Emerging Markets Law

Financial Choice Act

Posted In Government

This week, the House of Representatives will consider and vote on the Financial Choice Act (“FCA”), sponsored by Rep. Jeb Hensarling of Texas – chairman of the House Financial Services Committee. The FCA is a response to the Dodd-Frank Wall Street Reform and Consumer Protection Act (“Dodd-Frank”), and not a nice one. It essentially guts that bill which was itself a response to the financial crisis that began in 2007. After his election, President Obama called for a "sweeping overhaul of the United States financial regulatory system, a transformation on a scale not seen since the reforms that followed the Great Depression" and Dodd-Frank was basically the result.

The FCA does a lot of things but we’ll highlight the most relevant pieces. In a sentence, the bill provides banks with relief from the regulations of D0dd-Frank – as long as they meet a strict basic requirement for the capital they build to cover unexpected big losses. This includes

  • removing the power of federal regulators to dismantle a failing financial firm and sell off the pieces if they decide its collapse could endanger the system
  • repealing the Volcker Rule, which prohibits banks from proprietary trading of "risky" assets and from "certain relationships" with risky investment funds, including acquiring or retaining "any equity, partnership, or other ownership interest in or sponsor[ing] a hedge fund or a private equity fund"
  • removing the power of the Consumer Financial Protection Bureau specifically to scrutinize the practices of virtually any business selling financial products and services, such as credit card companies, payday lenders, mortgage servicers and debt collectors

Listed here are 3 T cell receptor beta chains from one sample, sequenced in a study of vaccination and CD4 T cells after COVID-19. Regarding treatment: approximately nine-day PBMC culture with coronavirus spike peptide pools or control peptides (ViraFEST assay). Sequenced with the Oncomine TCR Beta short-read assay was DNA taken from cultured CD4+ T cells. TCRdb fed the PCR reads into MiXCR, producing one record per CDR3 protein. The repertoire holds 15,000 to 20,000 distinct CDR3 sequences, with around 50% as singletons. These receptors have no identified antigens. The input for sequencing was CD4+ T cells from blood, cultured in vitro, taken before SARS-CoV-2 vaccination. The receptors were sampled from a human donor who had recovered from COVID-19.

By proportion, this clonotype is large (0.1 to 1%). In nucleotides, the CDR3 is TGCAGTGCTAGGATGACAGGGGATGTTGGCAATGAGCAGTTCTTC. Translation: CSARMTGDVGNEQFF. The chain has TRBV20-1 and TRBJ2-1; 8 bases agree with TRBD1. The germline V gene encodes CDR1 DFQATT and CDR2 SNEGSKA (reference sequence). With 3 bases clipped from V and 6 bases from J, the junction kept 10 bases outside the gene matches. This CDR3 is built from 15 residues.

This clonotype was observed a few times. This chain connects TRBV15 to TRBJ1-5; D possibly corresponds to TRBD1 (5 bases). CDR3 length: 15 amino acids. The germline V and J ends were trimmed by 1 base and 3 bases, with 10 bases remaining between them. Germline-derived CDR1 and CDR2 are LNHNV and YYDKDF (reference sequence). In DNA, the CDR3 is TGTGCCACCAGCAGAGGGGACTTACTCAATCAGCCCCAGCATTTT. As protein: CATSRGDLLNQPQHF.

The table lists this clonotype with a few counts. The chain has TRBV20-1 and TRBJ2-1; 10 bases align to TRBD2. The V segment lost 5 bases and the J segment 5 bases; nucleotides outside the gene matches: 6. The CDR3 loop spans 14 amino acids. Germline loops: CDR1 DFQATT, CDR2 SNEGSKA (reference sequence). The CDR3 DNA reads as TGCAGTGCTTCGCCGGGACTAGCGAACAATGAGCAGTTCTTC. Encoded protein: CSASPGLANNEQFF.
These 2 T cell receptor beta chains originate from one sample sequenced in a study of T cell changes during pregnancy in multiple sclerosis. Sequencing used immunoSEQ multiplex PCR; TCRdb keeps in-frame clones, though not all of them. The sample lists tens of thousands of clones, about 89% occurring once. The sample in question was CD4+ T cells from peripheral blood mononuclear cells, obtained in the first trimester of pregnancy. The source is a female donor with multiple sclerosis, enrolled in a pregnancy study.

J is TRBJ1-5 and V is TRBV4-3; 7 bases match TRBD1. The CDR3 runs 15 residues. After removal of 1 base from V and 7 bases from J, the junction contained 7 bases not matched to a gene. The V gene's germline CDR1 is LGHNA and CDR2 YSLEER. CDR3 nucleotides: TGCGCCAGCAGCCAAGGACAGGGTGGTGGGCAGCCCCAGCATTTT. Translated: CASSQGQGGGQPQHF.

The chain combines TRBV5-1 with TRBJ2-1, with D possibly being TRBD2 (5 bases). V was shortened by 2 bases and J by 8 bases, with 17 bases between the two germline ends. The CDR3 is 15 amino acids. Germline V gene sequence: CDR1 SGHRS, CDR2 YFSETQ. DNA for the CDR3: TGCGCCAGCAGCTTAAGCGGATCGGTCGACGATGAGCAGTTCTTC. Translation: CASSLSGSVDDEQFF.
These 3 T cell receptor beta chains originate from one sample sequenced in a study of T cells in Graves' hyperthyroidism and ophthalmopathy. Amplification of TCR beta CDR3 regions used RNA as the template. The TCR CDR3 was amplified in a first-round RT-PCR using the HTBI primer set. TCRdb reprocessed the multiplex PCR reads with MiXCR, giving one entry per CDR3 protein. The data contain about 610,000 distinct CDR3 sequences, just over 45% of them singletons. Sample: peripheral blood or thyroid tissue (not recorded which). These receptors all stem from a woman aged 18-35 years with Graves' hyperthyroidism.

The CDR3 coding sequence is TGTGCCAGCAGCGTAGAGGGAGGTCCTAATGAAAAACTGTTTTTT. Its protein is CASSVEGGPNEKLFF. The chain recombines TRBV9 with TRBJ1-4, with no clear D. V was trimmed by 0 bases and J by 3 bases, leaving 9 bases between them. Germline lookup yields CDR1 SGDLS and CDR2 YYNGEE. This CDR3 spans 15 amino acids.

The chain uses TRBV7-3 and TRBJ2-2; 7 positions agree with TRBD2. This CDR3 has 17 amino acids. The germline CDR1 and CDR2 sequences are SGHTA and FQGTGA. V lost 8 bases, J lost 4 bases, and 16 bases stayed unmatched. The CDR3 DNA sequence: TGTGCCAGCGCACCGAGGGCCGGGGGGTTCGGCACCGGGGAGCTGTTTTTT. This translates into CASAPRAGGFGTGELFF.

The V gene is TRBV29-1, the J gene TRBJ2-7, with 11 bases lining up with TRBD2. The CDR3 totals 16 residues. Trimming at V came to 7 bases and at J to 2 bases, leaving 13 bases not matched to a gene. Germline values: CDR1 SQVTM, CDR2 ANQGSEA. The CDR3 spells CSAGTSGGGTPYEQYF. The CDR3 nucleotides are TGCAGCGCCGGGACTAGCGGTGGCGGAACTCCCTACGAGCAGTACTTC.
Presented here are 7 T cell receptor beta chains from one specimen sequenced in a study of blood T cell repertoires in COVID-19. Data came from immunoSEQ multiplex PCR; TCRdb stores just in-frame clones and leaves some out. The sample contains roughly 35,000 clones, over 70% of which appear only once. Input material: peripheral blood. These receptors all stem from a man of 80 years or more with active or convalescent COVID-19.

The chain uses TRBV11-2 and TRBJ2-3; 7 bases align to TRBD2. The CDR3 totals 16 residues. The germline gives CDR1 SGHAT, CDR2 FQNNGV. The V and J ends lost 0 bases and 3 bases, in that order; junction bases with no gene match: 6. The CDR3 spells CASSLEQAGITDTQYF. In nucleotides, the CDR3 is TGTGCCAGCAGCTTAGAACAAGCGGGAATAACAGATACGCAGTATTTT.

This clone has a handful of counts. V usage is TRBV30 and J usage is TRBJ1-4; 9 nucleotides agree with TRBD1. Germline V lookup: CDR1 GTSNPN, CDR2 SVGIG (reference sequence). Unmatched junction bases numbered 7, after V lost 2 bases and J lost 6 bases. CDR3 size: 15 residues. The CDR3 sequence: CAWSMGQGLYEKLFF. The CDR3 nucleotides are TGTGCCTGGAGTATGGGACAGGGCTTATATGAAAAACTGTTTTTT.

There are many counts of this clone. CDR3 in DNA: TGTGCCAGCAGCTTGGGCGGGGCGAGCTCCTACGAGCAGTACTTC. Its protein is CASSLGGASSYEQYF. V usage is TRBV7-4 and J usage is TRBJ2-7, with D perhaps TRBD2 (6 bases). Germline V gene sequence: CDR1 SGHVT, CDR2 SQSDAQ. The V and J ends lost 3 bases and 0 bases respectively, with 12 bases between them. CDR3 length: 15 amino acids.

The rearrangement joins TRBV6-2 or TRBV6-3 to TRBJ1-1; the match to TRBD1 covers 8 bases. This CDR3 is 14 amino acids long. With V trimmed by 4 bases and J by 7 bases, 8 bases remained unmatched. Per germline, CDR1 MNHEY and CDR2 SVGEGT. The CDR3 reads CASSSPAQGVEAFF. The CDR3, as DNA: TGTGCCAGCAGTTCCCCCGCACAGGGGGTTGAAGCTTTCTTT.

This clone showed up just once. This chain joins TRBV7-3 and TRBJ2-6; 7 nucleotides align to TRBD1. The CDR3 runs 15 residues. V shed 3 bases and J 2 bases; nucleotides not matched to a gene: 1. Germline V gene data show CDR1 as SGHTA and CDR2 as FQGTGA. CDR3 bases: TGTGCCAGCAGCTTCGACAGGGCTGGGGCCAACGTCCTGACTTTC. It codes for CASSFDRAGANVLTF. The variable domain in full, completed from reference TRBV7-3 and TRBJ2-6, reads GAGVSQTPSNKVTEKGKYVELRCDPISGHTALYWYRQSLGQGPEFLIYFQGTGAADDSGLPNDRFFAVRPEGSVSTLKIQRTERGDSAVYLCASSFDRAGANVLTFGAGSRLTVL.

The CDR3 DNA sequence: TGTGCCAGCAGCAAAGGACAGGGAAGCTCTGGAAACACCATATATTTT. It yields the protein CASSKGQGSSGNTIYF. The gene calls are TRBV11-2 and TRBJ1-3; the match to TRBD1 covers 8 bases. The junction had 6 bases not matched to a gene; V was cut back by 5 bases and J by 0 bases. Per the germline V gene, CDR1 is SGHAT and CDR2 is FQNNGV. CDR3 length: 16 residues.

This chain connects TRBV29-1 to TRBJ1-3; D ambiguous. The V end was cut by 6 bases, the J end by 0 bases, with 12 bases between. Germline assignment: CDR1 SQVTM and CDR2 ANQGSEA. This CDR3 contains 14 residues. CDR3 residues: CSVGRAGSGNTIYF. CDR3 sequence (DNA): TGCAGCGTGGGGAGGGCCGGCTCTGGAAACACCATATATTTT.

• repealing the Financial Stability Oversight Council's ability to designate nonbank financial firms as “too big to fail” and subject them to enhanced regulation (the firms subject to these regulations have said they’ve been stifling)

In a nutshell, Republicans generally don’t like Dodd-Frank but like the FCA. Democrats generally like Dodd-Frank but don’t like the FCA. We know this because no Democrat voted for the bill when it passed out of the Financial Services Committee. And it’ll be further confirmed when (maybe) a handful or (possibly) zero Democrats will vote for it this week when it’s voted on by the full House of Representatives. From there, it’ll go to the Senate where it’s expected to die.

So, why should you care? Because what’s in this bill gives piercing insight into how the party in power thinks when it comes to financial regulation and what their priorities are. It means something that the chairman of the Financial Services Committee sponsored this bill. The FCA won’t go anywhere in its current form, but some aspects of it will most likely see the light of day at some point. We’ll continue to track this to see exactly what – and it’ll inure to the benefit of financial service firms to be able to prepare for what’s coming.

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